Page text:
Previous races that required an engine removal (i.e. two of the four races we have competed in) have always caused our team of nitwits issues, and this race was no different. Our engine imploded 12 months ago in our last race, and we needed to rebuild a bullet proof motor (yeah right), and we struggled to find the necessary parts for a 15 year old engine.
We wasted 2 months looking for parts, and ultimately left ourselves little time to install the motor. When you consider that on Wednesday before the race (i.e. 2 days to go), we found a missing gasket (is water in the oil bad?) in the motor that required a complete removal and disassembly of the car, that timeframe got even shorter. Wednesday night, we were actually considering not running the race due to the massive effort that was about to be required to remove, rebuild, and reinstall the motor….but being the nitwits we are, we decided to go for it. Thankfully, Dad was already here and we had 36 hours of wrenching hell to get it done.
The result? The motor was installed by Friday at 4am (we were supposed to pack and leave that morning), and it never moved under its own power before putting it in the trailer to leave for the race thanks to a faulty clutch (who needs one?). If there was ever a perfect lead-up to a Lemons race this was it. As Nick Pon from the Lemons organizers told us (when we asked if we could defer our entry fees to a later race) – “half of the fun of doing a Lemons race is in figuring out how to get your jalopy running.” Half of the fun indeed. More like none of the fun.
Its also worth mentioning that we installed a new gauge package, significantly upgraded the suspension, and fixed numerous “oh crap” issues with the car. We also had a case of brake cleaner to make the car look better than it was.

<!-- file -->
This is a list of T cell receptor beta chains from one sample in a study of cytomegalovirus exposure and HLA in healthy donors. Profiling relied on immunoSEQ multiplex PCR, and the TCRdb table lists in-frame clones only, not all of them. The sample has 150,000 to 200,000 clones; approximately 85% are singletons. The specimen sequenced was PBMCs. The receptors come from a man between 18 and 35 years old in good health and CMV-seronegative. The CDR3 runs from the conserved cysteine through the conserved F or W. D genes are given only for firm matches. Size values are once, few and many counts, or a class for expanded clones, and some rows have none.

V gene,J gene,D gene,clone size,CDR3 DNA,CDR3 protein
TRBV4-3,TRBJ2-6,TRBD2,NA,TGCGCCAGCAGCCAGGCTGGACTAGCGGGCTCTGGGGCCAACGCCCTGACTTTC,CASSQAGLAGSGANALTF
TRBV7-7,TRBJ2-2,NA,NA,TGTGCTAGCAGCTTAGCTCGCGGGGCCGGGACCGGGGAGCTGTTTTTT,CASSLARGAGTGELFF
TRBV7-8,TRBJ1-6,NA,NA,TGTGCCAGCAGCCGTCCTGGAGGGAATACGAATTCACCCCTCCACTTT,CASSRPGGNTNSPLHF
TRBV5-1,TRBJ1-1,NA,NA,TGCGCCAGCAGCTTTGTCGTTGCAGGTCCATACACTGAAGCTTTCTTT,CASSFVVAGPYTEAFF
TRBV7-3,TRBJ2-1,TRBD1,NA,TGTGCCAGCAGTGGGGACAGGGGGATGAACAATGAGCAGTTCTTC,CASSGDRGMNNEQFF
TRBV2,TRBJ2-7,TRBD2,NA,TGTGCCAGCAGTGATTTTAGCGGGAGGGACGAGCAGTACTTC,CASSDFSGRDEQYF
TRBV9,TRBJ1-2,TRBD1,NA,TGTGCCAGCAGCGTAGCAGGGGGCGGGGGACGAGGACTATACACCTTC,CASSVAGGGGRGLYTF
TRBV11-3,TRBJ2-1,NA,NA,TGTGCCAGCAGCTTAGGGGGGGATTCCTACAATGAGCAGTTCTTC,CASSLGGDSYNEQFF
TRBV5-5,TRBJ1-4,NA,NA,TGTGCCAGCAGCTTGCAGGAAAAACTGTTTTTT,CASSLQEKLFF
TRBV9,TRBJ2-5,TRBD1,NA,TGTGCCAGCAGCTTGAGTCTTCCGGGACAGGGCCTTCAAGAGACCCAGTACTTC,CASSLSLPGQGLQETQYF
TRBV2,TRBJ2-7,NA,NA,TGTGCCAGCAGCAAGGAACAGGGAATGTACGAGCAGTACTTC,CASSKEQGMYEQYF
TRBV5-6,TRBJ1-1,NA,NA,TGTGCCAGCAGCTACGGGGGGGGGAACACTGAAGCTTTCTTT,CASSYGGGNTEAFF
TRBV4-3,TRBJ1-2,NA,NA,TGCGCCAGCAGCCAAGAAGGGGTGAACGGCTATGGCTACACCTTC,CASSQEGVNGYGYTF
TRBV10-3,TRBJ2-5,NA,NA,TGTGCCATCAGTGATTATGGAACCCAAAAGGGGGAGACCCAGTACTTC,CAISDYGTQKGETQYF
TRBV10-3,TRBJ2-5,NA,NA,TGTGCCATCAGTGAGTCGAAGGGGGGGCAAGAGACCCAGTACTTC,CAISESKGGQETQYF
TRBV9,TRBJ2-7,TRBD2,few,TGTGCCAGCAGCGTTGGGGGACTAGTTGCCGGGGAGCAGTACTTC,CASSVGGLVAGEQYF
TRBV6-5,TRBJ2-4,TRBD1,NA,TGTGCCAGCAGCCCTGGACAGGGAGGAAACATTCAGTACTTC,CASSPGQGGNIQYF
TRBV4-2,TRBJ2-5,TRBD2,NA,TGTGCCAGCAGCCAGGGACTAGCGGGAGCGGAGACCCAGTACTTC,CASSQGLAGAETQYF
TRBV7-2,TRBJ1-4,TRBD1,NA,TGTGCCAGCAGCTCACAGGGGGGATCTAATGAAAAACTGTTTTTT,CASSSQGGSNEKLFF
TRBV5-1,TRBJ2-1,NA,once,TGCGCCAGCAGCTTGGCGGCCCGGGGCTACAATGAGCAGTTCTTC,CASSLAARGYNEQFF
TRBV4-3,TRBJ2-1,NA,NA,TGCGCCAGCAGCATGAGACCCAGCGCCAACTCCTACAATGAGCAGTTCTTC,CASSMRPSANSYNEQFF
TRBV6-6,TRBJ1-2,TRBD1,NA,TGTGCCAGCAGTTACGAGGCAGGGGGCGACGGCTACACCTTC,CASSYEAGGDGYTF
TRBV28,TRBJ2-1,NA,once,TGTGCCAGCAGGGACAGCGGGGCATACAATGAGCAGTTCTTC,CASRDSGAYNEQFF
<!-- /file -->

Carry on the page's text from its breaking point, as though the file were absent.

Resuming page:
One final note - the theme this year was Chinese, since at the time the Chinese were considering buying Saab out of bankruptcy. They clearly got smart and did not act upon this, but our theme was set.
FRIDAY TEST SESSION
What test session? We barely moved the car on Friday at the track, and Nick took a few practice laps in his trusted Audi S4 Avant. We did manage to get the car running reliably that evening, and drove some around the pit area to prove it ran good and strong. Always a bad sign for us. We left the track with an always sense of false confidence.
We were very confident (well, as confident as you can get starting a race with a car that hadn’t hardly turned a wheel in 12 months with a new unproven motor wrenched on by 3 orangutans), and starting a race with 60 of the crappiest cars on the planet on a track that we had no idea about. We were in the garage next to an orange Acura Integra whose team told us that between races they do oil changes and that’s about it. Us? Exactly the opposite.
With Dad in the car ready to almost start, we realized our fuel system had a major leak in the engine bay (fire risk? What fire risk?!?) that would necessitate a fix. Hence, we missed the start of the race while we attempted to JB Weld the fuel rail, while simultaneously sending Nick on a bonsai run to Houston to pick up a spare fuel rail from Tony (Nick claims he kept it under 100mph but we have serious doubts about this). When we asked out loud in the garage if we could JB Weld a fuel rail, we had 2 other teams in the area loudly proclaim you could JB Weld anything. These are our people.